i am new to this forum and i would really appreciate some advice......thankfully my soon to be ex wife and i are still on speaking terms, however her lawyer seems to be giving her advice which does not sit easy with her from an ethical perspective. with all the assets house,`pensions and debts taken into consideration we have reached a figure that we all agree on which would require a balancing payment from me to her. after taking financial advice it would suit my medium term needs to give my wife a share of my pension to enable me to retain a significant deposit to purchase another house. as much as i would like to have a Clean Break it will put me in a detrimental position and leave me with a small deposit leading to a larger mortgage that i would like to take on. my question is this. can my wifes lawyer force me to hand over the balancing payment from my share of the house sale. she has advised my wife and myself in letters that she is not interested in pension transfer and wants the capital from my share of any future house sale. at the moment i have absolutely no financial incentive to agree to this. can i be forced to comply with this request. i may be in a position to consider this if my wife would agree to take a reduced amount of money now, ie cash in hand or wait for the pension in the future. does this seem like an appropriate solution to the issues. if so how much would be an appropriate discount to ask for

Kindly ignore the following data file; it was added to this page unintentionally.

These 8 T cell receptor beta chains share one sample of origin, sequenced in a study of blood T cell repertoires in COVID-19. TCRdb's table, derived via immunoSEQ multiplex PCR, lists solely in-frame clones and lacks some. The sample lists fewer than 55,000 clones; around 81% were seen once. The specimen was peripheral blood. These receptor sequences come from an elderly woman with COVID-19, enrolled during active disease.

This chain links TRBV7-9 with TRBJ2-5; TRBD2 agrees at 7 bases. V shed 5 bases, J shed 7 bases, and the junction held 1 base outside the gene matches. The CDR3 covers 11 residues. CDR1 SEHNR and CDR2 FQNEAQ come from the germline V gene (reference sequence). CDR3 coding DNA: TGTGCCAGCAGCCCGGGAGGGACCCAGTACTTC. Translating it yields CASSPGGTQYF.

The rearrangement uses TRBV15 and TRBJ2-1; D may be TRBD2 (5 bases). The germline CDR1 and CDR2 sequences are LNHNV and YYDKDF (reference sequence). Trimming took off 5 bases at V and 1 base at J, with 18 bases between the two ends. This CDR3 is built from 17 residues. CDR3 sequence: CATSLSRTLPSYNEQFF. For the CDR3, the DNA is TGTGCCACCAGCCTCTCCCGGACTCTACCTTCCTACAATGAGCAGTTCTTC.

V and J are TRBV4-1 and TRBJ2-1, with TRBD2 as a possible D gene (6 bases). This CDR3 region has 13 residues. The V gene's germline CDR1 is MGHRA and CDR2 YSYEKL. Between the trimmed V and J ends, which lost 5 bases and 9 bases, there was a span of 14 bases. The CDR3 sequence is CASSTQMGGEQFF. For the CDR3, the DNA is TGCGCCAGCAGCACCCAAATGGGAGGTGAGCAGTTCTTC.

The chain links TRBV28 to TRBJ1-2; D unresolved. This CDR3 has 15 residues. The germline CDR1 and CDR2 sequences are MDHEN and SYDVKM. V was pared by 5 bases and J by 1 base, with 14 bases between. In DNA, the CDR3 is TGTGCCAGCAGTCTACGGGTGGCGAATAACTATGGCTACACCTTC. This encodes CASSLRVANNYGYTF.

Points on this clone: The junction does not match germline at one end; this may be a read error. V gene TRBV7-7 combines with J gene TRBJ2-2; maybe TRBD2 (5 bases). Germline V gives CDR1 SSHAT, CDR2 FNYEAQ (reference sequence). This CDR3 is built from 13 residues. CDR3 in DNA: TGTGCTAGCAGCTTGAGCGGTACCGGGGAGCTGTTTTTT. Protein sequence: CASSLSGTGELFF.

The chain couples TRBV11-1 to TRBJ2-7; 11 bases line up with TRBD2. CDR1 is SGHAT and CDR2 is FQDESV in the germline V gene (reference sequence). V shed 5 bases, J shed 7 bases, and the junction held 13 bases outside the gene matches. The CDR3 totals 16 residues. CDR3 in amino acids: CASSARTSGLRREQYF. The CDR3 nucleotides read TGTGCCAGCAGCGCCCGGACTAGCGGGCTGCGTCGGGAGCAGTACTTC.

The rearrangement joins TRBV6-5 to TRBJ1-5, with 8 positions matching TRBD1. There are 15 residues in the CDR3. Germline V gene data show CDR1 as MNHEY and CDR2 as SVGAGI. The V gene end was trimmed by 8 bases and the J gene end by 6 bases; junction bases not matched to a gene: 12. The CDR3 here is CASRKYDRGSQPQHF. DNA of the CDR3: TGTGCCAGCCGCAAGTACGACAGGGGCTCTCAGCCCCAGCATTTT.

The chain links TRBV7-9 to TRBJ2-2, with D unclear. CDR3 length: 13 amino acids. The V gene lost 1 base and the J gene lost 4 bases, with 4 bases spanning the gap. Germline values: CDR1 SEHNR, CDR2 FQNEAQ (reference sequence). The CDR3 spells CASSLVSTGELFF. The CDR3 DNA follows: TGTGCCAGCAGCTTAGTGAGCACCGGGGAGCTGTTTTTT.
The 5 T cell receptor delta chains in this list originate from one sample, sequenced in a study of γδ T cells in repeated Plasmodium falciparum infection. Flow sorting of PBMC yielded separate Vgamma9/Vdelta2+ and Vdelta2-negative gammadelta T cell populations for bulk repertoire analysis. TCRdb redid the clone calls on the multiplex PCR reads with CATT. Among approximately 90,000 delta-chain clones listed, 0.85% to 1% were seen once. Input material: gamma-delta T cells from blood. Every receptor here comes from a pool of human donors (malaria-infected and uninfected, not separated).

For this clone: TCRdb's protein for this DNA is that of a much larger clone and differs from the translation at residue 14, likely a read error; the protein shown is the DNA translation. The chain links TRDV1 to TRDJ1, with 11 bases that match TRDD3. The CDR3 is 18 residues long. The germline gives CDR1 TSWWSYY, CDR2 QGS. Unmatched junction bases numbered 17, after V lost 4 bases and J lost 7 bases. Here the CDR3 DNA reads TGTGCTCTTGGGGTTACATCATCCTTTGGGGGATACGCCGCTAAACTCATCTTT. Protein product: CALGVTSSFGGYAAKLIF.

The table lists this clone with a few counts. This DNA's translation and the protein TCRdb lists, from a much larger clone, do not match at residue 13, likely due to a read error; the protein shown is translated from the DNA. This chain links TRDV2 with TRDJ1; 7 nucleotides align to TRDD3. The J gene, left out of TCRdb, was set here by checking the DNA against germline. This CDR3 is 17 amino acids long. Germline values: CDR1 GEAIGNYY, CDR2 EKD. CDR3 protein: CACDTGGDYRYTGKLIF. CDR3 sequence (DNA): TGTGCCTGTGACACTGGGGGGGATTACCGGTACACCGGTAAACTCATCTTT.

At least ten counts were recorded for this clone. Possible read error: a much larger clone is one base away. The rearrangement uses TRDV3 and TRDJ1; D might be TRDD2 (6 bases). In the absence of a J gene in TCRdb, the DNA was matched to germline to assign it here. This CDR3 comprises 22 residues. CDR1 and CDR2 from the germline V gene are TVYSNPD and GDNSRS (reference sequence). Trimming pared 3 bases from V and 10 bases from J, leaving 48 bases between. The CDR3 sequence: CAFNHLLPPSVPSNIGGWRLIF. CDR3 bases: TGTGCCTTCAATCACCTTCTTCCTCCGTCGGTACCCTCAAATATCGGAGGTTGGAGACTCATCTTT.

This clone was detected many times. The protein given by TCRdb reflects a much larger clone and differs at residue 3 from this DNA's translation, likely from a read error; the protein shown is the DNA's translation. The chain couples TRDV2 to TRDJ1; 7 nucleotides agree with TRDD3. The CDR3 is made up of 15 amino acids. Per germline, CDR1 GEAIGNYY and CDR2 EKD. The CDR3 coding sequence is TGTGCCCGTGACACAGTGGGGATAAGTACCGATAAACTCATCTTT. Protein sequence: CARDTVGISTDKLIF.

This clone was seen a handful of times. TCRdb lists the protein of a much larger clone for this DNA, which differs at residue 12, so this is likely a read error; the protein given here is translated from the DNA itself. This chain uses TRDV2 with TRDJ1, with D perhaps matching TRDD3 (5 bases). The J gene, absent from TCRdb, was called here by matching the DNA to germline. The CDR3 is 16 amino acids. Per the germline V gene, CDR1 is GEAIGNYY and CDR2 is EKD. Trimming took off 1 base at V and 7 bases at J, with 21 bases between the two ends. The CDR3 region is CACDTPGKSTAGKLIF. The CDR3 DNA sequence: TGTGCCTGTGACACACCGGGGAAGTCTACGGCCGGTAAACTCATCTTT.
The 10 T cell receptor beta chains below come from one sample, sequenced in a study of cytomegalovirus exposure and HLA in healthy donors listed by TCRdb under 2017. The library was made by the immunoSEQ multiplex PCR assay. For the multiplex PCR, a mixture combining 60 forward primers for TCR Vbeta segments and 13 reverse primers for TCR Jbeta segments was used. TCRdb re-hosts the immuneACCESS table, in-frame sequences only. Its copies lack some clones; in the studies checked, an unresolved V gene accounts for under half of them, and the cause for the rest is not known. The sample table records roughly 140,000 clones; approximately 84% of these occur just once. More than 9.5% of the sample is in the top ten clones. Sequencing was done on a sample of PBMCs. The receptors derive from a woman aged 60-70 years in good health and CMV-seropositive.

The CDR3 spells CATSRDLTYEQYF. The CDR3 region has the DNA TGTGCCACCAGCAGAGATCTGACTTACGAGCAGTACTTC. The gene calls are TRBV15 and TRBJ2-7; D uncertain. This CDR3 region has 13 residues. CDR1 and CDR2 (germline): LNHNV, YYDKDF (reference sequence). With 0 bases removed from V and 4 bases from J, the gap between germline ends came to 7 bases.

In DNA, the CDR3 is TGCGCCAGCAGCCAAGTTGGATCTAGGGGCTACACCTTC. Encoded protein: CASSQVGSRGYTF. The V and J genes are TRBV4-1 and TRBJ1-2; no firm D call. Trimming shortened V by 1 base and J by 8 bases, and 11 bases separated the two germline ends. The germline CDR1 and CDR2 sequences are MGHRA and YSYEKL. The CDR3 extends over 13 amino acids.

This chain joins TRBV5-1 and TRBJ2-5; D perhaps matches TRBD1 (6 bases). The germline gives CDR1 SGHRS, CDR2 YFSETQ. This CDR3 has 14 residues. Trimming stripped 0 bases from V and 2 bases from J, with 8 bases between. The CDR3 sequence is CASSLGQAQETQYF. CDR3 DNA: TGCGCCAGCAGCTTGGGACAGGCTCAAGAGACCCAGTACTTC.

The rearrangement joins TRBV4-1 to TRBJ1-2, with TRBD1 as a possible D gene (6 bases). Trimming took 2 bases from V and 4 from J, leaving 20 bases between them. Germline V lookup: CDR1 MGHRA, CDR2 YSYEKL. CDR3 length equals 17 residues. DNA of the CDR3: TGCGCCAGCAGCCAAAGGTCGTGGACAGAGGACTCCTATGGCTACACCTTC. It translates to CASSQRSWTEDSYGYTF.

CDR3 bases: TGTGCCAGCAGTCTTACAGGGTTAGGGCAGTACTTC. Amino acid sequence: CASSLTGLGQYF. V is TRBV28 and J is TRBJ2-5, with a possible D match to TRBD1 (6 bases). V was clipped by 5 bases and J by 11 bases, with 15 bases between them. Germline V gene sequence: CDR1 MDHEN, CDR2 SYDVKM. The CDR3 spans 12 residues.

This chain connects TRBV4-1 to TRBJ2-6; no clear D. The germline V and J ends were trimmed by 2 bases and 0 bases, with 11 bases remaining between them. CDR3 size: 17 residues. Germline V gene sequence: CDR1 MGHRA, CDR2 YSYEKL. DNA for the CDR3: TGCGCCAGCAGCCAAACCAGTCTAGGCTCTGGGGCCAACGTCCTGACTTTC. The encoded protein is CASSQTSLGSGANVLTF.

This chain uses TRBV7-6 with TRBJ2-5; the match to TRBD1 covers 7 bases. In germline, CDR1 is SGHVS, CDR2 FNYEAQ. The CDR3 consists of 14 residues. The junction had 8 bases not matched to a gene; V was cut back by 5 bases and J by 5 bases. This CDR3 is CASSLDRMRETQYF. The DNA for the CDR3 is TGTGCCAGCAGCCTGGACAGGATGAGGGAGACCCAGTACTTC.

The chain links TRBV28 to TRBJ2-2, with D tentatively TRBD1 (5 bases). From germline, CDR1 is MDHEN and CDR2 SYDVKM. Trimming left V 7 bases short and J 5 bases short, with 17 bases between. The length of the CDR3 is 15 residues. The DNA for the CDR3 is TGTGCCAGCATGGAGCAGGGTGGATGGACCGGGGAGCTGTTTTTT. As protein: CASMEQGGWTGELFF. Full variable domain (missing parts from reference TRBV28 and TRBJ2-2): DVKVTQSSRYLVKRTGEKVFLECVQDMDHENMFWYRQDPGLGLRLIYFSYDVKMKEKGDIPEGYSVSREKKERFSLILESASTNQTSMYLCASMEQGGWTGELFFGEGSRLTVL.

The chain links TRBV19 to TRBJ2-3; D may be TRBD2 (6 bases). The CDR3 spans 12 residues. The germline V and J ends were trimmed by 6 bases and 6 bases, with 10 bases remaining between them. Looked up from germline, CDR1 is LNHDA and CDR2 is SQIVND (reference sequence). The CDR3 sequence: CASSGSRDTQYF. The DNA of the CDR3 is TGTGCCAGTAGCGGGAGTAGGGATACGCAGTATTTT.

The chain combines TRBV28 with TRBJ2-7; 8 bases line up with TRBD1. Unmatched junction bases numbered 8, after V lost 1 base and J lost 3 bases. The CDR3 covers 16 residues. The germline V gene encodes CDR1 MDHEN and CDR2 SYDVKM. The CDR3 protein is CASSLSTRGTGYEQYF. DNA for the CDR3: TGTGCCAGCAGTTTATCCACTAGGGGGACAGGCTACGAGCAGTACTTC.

A solicitor can''t force anything. If no agreement can be reached and the matter is referred to court and a Sheriff or Judge decides after weighing up all the pros and cons. Court proceedings can be protracted, expensive and damage long term family relationships.
When there are children their need for housing is a consideration. If selling the house and sharing the proceeds 50:50 isn''t enough for a parent with the majority of care of children to rehouse it may be necessary to offset some or all of the equity against pension.
Pensions are a long term investment and the value may be discounted to reflect this. How much discounting is appropriate depends on the the ages of the spouses and how near to retirement they are. A solicitor can advise where you stand and what options there are in your particular case.
thanks for advice. i appreciate hearing it as an alternative to my solicitor who is too wishy washy. i may suggest a 15 percent deduction the balancing payment as a capital payment or my ex may have to wait for the long term,,,,,